Book
1 online resource.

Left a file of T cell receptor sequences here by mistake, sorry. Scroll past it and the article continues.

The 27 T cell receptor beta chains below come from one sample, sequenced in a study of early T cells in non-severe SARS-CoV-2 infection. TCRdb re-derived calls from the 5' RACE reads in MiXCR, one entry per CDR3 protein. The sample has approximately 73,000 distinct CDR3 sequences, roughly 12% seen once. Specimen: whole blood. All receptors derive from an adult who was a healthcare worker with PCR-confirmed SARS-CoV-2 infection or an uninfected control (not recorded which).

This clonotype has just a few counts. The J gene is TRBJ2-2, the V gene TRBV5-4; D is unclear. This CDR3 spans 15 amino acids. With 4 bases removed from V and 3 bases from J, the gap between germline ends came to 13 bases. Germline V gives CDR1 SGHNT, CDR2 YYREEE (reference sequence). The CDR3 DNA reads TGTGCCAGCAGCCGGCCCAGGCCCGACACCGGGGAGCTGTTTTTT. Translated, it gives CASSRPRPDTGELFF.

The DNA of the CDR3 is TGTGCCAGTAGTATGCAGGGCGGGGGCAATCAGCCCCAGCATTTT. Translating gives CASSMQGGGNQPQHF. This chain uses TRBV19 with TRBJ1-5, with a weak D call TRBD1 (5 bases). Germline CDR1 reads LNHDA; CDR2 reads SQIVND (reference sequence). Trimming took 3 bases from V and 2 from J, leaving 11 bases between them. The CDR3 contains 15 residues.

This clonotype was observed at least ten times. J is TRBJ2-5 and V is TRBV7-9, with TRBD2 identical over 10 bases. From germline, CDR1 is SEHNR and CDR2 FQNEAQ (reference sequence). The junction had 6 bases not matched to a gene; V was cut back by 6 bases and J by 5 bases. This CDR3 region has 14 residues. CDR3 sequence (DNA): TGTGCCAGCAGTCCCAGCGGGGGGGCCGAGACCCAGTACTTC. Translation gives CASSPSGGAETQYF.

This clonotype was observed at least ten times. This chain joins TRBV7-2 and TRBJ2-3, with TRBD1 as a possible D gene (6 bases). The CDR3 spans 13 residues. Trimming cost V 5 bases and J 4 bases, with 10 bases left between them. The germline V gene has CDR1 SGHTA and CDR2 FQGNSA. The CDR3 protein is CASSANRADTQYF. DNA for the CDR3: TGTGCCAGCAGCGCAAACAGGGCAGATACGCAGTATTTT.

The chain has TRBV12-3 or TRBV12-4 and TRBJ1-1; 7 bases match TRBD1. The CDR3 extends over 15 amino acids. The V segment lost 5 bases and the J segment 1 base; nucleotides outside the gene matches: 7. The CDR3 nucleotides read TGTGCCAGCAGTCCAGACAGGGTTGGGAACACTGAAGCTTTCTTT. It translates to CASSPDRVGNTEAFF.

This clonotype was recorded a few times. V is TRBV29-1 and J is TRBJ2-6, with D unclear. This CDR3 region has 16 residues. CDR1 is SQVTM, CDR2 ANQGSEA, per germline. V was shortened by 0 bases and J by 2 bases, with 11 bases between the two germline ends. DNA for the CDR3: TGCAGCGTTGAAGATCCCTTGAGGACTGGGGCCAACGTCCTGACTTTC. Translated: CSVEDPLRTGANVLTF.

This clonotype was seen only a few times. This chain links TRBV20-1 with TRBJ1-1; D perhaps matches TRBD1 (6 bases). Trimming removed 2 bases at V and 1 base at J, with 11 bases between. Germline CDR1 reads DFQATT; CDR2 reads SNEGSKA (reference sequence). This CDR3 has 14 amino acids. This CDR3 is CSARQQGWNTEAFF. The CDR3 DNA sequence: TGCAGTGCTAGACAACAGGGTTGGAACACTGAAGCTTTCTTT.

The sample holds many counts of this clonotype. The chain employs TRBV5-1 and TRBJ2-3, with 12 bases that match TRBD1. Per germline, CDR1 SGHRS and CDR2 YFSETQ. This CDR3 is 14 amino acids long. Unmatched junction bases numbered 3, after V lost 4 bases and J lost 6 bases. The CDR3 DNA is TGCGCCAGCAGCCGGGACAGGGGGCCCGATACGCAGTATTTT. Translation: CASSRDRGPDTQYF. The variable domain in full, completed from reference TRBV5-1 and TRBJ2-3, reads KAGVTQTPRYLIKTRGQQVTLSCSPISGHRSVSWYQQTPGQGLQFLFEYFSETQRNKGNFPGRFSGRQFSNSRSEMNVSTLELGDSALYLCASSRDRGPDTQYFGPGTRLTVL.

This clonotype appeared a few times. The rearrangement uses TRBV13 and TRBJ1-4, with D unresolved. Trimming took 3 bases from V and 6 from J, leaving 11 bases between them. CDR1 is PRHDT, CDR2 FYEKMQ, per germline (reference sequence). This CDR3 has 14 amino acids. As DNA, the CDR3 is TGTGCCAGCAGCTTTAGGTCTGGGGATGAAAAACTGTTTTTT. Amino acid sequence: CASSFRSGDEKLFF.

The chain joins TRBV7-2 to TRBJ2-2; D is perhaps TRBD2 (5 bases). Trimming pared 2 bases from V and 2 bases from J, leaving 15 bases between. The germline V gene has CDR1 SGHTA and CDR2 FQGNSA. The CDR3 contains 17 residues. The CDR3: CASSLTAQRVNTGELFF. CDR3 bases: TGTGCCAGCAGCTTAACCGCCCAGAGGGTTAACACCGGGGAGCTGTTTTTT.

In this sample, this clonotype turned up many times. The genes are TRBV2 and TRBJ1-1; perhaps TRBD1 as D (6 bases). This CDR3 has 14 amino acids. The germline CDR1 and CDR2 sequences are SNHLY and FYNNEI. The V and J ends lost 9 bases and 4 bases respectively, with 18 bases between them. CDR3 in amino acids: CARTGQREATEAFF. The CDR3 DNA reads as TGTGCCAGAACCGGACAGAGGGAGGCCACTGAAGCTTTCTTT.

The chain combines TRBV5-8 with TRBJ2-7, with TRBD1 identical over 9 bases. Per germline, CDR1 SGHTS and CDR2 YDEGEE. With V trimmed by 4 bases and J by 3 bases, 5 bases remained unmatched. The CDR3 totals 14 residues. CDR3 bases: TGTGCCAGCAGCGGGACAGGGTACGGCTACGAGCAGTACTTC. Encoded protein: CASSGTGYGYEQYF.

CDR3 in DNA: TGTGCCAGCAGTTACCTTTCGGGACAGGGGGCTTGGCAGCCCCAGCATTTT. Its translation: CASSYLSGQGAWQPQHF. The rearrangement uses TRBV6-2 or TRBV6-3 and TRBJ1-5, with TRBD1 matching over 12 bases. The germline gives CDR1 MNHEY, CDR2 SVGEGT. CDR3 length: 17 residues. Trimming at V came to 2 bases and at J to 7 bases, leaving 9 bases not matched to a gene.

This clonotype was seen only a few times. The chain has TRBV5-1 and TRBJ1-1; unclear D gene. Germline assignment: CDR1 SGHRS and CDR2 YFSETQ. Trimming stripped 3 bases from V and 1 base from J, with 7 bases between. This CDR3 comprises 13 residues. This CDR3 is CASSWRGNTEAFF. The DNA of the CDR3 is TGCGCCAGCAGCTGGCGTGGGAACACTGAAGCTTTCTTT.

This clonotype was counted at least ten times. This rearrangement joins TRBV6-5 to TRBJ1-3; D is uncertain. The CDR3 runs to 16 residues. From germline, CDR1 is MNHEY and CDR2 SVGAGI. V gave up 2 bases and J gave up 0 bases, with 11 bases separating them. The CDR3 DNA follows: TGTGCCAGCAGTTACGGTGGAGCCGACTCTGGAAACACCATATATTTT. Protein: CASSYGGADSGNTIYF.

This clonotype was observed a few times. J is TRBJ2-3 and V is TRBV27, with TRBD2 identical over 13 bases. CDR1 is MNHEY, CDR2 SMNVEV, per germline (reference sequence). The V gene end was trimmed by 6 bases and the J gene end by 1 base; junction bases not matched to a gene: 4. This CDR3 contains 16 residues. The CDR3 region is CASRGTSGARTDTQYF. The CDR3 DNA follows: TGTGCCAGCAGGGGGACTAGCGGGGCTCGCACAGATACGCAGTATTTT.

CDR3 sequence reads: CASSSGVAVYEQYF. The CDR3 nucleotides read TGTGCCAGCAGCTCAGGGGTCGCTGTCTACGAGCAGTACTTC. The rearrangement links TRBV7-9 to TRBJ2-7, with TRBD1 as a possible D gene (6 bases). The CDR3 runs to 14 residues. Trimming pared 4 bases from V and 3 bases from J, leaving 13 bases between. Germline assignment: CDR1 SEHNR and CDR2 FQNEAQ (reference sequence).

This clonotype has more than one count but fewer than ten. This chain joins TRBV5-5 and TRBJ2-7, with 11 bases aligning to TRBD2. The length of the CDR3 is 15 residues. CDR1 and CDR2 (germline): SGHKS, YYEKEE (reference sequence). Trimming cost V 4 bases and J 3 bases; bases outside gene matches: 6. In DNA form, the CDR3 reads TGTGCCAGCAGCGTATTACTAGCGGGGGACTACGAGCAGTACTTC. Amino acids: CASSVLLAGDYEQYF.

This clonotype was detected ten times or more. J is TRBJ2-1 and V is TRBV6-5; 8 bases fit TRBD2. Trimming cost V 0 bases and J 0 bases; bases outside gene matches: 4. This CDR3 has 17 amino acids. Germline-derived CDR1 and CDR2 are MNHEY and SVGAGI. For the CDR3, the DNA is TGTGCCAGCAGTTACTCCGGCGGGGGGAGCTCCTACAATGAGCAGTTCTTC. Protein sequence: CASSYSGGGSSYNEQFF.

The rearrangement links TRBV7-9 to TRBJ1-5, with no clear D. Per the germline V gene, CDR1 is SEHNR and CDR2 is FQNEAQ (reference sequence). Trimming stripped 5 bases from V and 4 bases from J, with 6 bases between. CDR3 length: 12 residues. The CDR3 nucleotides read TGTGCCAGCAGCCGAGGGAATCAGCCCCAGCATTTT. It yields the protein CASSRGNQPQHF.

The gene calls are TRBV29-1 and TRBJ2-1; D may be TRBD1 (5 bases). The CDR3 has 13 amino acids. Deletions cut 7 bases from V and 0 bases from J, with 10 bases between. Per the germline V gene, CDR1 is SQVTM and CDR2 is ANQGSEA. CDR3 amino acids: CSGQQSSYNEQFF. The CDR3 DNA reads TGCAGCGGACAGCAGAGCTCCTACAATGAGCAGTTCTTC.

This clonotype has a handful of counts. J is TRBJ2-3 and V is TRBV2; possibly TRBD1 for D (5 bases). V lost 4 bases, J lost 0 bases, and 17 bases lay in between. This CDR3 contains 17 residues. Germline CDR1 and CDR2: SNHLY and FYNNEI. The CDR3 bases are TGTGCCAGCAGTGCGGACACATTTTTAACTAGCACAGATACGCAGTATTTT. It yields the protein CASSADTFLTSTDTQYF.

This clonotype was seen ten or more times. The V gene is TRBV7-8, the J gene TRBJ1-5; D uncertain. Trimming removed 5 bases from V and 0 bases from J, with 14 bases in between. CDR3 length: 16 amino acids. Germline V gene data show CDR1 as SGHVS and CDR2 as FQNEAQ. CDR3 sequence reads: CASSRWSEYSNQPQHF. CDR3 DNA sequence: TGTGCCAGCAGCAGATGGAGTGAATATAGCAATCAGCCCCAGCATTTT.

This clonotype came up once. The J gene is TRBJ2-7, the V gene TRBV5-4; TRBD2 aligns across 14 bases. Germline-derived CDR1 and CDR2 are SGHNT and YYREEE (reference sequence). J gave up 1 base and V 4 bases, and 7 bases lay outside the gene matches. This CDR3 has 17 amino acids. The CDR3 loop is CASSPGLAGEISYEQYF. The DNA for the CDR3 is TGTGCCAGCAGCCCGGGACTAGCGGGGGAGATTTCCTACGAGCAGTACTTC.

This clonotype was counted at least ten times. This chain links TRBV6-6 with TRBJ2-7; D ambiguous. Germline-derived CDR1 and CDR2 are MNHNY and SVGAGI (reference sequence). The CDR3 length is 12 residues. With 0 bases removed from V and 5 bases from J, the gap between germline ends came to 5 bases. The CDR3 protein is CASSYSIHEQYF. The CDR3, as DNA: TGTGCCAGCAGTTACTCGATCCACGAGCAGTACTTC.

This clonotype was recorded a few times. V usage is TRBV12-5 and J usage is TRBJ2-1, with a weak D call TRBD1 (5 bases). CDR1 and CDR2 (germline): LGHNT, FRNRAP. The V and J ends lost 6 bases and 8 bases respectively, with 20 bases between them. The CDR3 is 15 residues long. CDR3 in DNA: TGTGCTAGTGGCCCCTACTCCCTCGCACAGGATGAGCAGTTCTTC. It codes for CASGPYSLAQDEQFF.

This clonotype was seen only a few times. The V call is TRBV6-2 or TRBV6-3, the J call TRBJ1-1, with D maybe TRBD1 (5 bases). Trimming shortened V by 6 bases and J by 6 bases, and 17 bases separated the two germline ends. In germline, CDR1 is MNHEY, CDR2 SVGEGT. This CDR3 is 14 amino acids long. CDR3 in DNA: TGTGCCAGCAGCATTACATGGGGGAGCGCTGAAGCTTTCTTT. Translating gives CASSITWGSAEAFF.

Understanding the kinetics of shock-compressed SiO2 is of great importance for mitigating optical damage for high-intensity lasers and for understanding meteoroid impacts. Experimental work has placed some thermodynamic bounds on the formation of high-pressure phases of this material, but the formation kinetics and underlying microscopic mechanisms are yet to be elucidated. In this study, by employing multi-scale molecular dynamics studies of shock-compressed fused silica and quartz, we find that silica transforms into a poor glass former that subsequently exhibits ultrafast crystallization within a few nanoseconds. We also find that, as a result of the formation of such an intermediate disordered phase, the transition between silica polymorphs obeys a homogeneous reconstructive nucleation and grain growth model. We construct a quantitative model of nucleation and grain growth, and compare its predictions with high-pressure silica crystal grain sizes observed in laser-induced damage and meteoroid impact events. Moreover, we have studied the quantum nuclear effects for high-pressure silica crystallization. While quantum nuclear effects play important roles in shock-induced chemical reactions and phase transitions, they are absent in classical atomistic shock simulations. To address this shortcoming, we couple the shock simulation with a colored-noise Langevin thermostat. We find that this semiclassical approach gives shock temperatures as much as 7% higher than classical simulations near the onset of crystallization in silica. We have also studied the impact of this approach on the kinetics of crystallization and the position of high-pressure silica melt line.